An 18-month NASA research effort to visualize the passenger airplanes of the future has produced some ideas that at first glance may appear to be old fashioned. Instead of exotic new designs seemingly borrowed from science fiction, familiar shapes - but built with high-tech materials - dominate the pages of advanced concept studies.
Electron microscopes are among the most widely used scientific and medical tools for studying and understanding a wide range of materials, from biological tissue to miniature magnetic devices, at tiny levels of detail. Now, researchers at the National Institute of Standards and Technology (NIST) have found a novel and potentially widely applicable method to expand the capabilities of conventional transmission electron microscopes (TEMs). Passing electrons through a nanometer-scale grating, the scientists imparted the resulting electron waves with so much orbital momentum that they maintained a corkscrew shape in free space.
Stanford physicist Ingmar Riedel-Kruse has begun developing 'biotic games' involving paramecia and other living organisms. He hopes the games lead to advances in education and crowd-sourcing of laboratory research while helping to raise the level of public discourse on bio-related issues.
Nanoparticles of gold and palladium (Au-Pd) could lead to a more efficient and environmentally friendly way of producing benzyl benzoate, a chemical compound used widely in the food, pharmaceutical and chemical industries whose applications include a fixative for fragrances, a food additive and a solvent for chemical reactions.
Wissenschaftler des Exzellenzclusters 'Nanosystems Initiative Munich' an derLMU haben eine Methode entwickelt, mit der sie Silikat-Nanoroehrchen trotz ihrer geringen Groesse direkt beim Wachsen zusehen koennen.
Most of our Universe consists of hydrogen atoms, which are often found under extraordinarily high pressure as high as tens of millions of times the atmospheric pressure of Earth. Understanding the exotic physics of such a high-pressure regime will contribute to our understanding of planet formation, hydrogen storage, room temperature superconductivity and other fields, explains Toshiaki Iitaka from the RIKEN Advanced Science Institute in Wako.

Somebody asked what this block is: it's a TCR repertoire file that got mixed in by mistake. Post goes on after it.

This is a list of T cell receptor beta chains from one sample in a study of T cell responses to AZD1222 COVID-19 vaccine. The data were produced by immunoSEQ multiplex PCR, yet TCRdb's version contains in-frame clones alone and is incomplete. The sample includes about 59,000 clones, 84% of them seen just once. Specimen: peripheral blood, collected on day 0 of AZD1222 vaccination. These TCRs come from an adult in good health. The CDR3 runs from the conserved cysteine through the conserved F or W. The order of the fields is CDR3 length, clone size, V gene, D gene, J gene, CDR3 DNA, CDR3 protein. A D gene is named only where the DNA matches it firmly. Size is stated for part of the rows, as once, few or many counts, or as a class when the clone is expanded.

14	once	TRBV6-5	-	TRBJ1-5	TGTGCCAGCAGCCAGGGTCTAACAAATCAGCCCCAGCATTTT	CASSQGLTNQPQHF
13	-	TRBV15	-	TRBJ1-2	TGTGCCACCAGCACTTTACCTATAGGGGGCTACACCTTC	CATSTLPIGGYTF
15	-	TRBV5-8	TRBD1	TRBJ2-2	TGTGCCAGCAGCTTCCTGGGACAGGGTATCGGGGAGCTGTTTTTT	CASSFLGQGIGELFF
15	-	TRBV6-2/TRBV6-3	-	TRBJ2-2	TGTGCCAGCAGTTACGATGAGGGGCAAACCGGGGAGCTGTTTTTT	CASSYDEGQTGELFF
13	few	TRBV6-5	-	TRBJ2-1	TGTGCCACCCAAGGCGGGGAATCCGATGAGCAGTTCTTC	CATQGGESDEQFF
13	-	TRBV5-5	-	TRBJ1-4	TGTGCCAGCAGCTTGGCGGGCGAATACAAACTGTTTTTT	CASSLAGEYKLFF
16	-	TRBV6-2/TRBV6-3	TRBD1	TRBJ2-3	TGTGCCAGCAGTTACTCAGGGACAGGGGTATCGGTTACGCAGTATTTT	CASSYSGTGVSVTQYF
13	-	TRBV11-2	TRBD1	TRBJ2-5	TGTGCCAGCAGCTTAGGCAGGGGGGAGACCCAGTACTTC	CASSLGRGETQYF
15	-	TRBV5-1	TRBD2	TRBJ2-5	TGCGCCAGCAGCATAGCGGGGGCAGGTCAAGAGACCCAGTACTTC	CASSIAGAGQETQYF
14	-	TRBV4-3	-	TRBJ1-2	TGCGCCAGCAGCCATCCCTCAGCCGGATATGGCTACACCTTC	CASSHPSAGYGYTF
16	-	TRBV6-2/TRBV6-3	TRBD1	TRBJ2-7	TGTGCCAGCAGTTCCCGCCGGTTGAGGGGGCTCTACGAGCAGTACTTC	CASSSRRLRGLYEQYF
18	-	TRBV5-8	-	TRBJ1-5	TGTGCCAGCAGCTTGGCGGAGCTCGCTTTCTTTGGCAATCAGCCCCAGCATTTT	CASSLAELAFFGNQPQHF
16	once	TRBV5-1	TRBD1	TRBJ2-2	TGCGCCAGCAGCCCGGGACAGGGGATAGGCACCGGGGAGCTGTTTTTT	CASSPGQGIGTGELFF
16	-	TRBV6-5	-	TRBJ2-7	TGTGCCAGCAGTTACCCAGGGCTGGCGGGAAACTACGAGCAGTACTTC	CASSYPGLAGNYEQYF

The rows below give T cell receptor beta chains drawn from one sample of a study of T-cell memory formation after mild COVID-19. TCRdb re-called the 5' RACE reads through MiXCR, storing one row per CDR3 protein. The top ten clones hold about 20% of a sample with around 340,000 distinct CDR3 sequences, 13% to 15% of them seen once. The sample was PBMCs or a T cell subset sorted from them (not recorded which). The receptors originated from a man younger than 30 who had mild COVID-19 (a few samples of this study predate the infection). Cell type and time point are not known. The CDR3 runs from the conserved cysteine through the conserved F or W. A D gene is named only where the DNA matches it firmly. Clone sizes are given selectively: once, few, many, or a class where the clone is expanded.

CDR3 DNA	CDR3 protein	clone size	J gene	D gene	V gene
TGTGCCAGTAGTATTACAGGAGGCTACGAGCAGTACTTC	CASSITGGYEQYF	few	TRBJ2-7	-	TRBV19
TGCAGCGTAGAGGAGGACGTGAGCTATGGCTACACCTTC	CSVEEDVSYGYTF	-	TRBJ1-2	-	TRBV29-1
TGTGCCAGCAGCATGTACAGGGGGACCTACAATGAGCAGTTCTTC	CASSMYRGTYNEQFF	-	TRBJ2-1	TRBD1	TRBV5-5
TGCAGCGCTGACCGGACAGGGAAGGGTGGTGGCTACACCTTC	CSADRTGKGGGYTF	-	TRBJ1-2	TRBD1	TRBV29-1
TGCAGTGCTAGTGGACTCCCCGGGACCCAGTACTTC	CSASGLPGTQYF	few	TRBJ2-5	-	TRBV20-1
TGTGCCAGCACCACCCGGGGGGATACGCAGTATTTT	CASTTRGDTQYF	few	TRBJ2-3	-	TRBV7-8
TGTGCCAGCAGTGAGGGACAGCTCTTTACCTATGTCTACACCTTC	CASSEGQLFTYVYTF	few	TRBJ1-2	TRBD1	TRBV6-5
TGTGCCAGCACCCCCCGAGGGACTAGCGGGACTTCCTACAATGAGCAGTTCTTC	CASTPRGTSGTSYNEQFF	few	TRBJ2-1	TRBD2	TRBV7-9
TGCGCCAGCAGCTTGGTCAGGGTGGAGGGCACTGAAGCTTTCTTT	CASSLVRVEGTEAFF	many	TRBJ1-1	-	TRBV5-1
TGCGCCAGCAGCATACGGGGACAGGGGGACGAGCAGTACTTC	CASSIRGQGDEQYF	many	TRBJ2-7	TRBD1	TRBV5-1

Nanopartikel spielen eine wesentliche Rolle bei der Entwicklung zukuenftiger diagnostischer und therapeutischer Methoden fuer Tumorerkrankungen, beispielsweise als Transporter fuer Wirkstoffe oder als Kontrastmittel. Aufnahme und Verteilung von Nanopartikeln im Tumorgewebe haengen dabei stark von der Partikelgroesse ab. Um dies systematisch untersuchen zu koennen, haben Wissenschaftler jetzt einen Satz fluoreszierender Nanopartikel verschiedener Durchmesser zwischen 10 und 150 nm hergestellt.
A new fractional vortex state observed in an unconventional superconductor may offer the first glimpse of an exotic state of matter predicted theoretically for more than 30 years. University of Illinois physicists, led by Raffi Budakian, describe their observations of a new fractional vortex state in strontium ruthenium oxide (SRO).
Researchers at the University of Illinois and Northwestern University have demonstrated bio-inspired structures that self-assemble from simple building blocks: spheres. The helical 'supermolecules' are made of tiny colloid balls instead of atoms or molecules. Similar methods could be used to make new materials with the functionality of complex colloidal molecules.
Advancements in understanding rotational motion in living cells may help researchers shed light on the causes of deadly diseases, such as Alzheimer's, according to Ning Fang, an associate scientist at the U.S. Department of Energy's Ames Laboratory and faculty member at Iowa State University.
Materials with self-healing properties could help extend the durability of products and make repairs easier. Krzysztof Matyjaszewski and his co-workers at Carnegie Mellon University (Pittsburgh, USA) and Kyushu University (Japan) have now developed a polymer that can repair itself when irradiated with UV light - over and over again.